Need an Easy Party Appetizer? Try This Spicy Feta Dip Recipe

Inviting some pals over to hang out can quickly turn stressful when you realize they’re going to expect some food. Before you reach for your phone to order delivery, take a few deep breaths. Homemade eats don’t have to be difficult. With original recipes from our Everyday Appetizers series, you can pull off showstopping starters without losing your cool. 

Everyone occasionally has a lapse in judgement that spurs them to invite a swarm of guests to their house when they initially intended to keep it to a handful of people. Making a party appetizer for 15 is definitely more complicated than doing the same for four, and you can’t exactly un-invite people. In these instances, cold dips are your best bet. This one is super speedy and tastes special enough for even the most discerning palate.

About this recipe

spicy feta dip appetizer platter

Spicy feta dip with pita and veggies | Christine Skopec/Culture Cheat Sheet

Great appetizers rarely rely on fussy techniques or coming up with something no one has ever seen before. In most cases, simply tweaking something familiar will do the trick. For this dip, we took inspiration from two classic recipes. One is called tyrosalata, which is essentially a Greek feta spread with a bit of spicy pepper added to it. The second is a Middle Eastern appetizer called muhammara, made mostly from peppers and walnuts. By combining elements of both, you’ll wind up with something just different enough to seriously impress your friends.

overhead close-up of spicy feta dip with cucumbers

Spicy feta dip served with cucumbers | Christine Skopec/Culture Cheat Sheet

Ingredients are at a minimum here, so go for the best feta and harissa you can find. Though any type of feta will work, creamier varieties will yield the best textures. French and Bulgarian varieties are particularly nice for this. Look for cheese stored as a block in brine. The pre-crumbled stuff is too dry and doesn’t have the same fresh flavor. Though some well-stocked supermarkets now carry harissa, you often have to seek it out at a store that specifically carries ingredients from the Middle East and North Africa. In some cases, the best one might not be labeled in English, so it’s helpful to ask people who work there which one they prefer.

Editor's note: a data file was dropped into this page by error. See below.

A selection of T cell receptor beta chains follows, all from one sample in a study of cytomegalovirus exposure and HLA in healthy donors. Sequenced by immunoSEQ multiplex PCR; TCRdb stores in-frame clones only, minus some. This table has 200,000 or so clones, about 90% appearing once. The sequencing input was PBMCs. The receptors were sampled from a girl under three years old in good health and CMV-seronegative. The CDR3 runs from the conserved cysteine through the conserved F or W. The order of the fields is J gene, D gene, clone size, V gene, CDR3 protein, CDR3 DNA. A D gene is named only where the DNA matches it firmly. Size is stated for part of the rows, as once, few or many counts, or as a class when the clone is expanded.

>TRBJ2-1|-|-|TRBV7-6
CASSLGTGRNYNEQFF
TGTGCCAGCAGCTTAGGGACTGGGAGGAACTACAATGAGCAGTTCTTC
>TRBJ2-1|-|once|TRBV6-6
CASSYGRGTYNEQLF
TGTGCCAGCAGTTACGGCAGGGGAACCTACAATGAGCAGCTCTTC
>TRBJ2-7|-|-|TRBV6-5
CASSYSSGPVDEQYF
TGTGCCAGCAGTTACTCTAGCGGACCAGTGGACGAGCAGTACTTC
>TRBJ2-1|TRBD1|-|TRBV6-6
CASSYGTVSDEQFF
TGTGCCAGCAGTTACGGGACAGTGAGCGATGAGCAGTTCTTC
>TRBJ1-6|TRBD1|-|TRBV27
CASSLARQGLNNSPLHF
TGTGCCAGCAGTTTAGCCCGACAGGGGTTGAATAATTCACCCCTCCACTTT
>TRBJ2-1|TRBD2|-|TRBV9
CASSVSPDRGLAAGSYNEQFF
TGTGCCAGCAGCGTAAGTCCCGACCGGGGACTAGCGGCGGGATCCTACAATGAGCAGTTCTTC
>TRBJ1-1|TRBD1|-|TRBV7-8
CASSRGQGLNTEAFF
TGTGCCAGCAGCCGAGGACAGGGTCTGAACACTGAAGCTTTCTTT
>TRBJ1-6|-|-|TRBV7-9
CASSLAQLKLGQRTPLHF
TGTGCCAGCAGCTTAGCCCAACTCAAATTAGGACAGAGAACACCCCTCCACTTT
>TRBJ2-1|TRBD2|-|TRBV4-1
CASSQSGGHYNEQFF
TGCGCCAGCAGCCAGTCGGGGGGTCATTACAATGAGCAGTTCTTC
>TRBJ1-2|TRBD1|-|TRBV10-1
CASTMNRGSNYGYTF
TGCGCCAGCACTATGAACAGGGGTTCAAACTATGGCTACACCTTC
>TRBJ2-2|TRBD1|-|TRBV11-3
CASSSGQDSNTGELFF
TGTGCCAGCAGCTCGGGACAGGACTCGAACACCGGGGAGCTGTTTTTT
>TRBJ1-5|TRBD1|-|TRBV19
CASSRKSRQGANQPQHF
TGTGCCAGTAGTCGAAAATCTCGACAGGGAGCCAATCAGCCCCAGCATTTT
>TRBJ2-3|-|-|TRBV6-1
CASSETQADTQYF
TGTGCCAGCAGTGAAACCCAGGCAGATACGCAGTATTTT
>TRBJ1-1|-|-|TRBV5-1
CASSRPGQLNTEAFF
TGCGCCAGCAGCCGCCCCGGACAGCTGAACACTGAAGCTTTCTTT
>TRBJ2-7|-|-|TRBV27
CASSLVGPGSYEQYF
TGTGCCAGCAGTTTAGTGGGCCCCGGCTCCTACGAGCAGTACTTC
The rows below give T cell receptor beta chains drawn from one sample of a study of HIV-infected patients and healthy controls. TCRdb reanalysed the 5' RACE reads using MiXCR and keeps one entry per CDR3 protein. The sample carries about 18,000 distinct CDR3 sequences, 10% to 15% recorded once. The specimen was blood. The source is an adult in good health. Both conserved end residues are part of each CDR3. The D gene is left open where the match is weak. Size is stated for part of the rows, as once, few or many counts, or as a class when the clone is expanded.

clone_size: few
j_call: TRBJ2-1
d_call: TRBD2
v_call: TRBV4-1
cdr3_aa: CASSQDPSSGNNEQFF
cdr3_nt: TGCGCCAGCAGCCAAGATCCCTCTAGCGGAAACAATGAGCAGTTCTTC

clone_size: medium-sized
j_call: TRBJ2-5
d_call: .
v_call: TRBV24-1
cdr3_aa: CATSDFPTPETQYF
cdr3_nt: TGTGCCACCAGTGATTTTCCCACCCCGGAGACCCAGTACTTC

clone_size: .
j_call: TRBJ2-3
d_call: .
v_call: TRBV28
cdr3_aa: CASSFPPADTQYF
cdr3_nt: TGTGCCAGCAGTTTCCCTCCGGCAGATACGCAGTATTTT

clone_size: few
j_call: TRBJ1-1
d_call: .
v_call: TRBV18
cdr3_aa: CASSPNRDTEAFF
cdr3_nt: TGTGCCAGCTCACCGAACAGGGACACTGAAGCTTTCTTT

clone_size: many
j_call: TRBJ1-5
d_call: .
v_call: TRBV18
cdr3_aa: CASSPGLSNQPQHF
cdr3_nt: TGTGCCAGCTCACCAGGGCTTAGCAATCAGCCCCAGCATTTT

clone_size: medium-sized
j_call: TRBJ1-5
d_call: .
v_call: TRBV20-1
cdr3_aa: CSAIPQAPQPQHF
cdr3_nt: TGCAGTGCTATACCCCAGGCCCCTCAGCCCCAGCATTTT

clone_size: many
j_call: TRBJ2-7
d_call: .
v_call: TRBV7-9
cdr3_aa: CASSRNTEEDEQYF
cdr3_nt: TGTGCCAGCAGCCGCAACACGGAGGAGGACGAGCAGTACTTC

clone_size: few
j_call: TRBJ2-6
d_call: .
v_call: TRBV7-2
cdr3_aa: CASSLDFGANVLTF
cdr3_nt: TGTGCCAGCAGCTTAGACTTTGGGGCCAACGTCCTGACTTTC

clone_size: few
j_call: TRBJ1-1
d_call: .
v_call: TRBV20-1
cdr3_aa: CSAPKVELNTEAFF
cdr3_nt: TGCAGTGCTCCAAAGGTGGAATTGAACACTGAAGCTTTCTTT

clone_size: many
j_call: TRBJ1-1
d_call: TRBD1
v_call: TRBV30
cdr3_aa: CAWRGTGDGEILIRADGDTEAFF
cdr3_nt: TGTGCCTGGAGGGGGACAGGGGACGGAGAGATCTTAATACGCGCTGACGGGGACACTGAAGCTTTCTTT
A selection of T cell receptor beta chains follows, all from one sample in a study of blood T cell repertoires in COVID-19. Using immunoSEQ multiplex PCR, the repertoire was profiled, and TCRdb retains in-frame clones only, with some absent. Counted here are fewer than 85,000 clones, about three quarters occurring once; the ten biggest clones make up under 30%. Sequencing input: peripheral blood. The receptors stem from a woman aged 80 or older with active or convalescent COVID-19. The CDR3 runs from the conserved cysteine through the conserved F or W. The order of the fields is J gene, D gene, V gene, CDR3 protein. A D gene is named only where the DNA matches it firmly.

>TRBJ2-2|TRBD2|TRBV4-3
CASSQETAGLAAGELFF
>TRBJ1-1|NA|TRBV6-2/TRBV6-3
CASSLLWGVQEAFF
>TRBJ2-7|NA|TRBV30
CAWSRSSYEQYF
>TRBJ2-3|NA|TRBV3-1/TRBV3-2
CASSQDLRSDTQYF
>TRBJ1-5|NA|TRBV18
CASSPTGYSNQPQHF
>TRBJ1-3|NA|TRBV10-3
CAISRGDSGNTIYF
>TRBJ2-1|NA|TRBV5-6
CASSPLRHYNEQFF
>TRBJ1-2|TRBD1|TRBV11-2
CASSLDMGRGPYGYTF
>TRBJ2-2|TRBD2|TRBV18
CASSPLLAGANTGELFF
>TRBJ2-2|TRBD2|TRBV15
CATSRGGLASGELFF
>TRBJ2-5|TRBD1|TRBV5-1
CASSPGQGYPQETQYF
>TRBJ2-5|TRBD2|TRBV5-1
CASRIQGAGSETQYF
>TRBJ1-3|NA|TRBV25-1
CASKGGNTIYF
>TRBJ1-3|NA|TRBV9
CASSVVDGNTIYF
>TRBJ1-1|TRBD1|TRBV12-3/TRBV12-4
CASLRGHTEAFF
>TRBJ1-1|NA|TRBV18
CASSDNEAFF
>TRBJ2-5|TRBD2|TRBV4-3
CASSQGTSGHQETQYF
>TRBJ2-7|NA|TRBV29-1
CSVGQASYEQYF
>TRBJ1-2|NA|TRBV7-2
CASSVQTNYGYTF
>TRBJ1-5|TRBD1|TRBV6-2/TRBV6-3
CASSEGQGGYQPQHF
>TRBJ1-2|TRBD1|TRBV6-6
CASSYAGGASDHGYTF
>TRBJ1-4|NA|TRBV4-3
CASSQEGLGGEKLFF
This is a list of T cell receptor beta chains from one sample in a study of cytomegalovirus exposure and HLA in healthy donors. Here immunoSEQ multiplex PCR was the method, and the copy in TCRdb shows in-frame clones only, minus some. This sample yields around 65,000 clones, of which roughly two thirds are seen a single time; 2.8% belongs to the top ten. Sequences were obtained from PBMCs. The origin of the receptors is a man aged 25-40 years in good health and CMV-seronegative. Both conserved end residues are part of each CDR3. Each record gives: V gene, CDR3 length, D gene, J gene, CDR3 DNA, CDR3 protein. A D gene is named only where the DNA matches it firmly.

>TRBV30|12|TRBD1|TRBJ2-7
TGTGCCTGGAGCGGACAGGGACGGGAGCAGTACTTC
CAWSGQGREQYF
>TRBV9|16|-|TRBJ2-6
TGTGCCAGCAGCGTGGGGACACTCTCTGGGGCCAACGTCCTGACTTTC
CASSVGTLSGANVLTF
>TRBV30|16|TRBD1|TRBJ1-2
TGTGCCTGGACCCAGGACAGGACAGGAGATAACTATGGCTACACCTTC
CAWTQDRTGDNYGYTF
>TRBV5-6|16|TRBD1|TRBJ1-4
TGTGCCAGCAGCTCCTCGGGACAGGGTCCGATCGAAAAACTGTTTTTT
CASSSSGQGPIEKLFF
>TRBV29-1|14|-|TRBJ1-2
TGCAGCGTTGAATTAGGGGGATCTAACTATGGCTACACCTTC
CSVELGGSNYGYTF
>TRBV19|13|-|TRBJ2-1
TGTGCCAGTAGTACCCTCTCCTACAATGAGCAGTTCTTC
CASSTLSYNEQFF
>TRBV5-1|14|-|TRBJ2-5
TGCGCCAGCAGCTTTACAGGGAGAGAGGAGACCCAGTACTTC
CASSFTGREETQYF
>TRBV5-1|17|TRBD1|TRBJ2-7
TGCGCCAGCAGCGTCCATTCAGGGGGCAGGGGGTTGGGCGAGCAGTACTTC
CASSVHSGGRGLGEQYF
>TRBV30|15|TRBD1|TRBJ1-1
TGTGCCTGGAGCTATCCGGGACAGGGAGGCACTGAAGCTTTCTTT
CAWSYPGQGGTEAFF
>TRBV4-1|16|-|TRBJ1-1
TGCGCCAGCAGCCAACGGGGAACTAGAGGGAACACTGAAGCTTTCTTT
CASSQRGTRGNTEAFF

If you’ve searched the ends of the earth for harissa with no luck, you can use some of your pantry staples to create something similar. Try mixing some paprika, cayenne, cumin, and a splash of vinegar. If you really want to go authentic, you can also make your own with this recipe from Saveur. It’ll keep for weeks in your fridge, longer if you freeze it.

Once you have your starring ingredients, the rest is easy. You’ll likely have almost everything else on hand. One note about the almonds: Make sure you’re using unsalted nuts. In most cases, it doesn’t make much of a difference, but using ones that are already seasoned for this particular dip will give you a product that’s too salty. If you can’t find roasted, unsalted nuts at your store, go for raw ones. To toast them, you can either toss them around in a hot skillet until golden and fragrant or roast them in an oven preheated to 350 degrees Fahrenheit.

From here, the food processor takes care of things. Just be sure to chop the nuts and garlic pretty finely before adding the remaining ingredients. Once everything is puréed, choose your dippers. We like toasted pita and raw veggies for this, but you can use whatever you like. Crackers, baguette, and multi-grain bread are also great. To really stretch the spread, add some nuts and dried fruit to your serving platter as well.  And don’t forget to open up a few bottles of crisp white wine. You deserve a drink.

Spicy Feta Dip

bitten piece of pita with spicy feta dip

Pita with spicy feta dip | Christine Skopec/Culture Cheat Sheet

This recipe is designed to serve 6, but you can easily scale it up to feed a lot more mouths. And feel free to use other nuts as well. Walnuts, pine nuts, and hazelnuts would all work.


  • 1 garlic clove, chopped
  • ¼ cup toasted almonds
  • 8 ounces feta cheese, drained and patted dry
  • 1 tablespoon harissa
  • ¼ teaspoon dried oregano
  • ½ teaspoon lemon zest
  • 1½ tablespoons olive oil
  • Toasted pita or raw vegetables

Directions: Add garlic and almonds to a food processor. Pulse until very finely chopped, but not yet a paste. Crumble in feta, then add harissa, oregano, and lemon zest. Process until well combined. Add olive oil and process until completely smooth. Serve dip with pita or vegetables.

Follow Christine on Twitter @christineskopec

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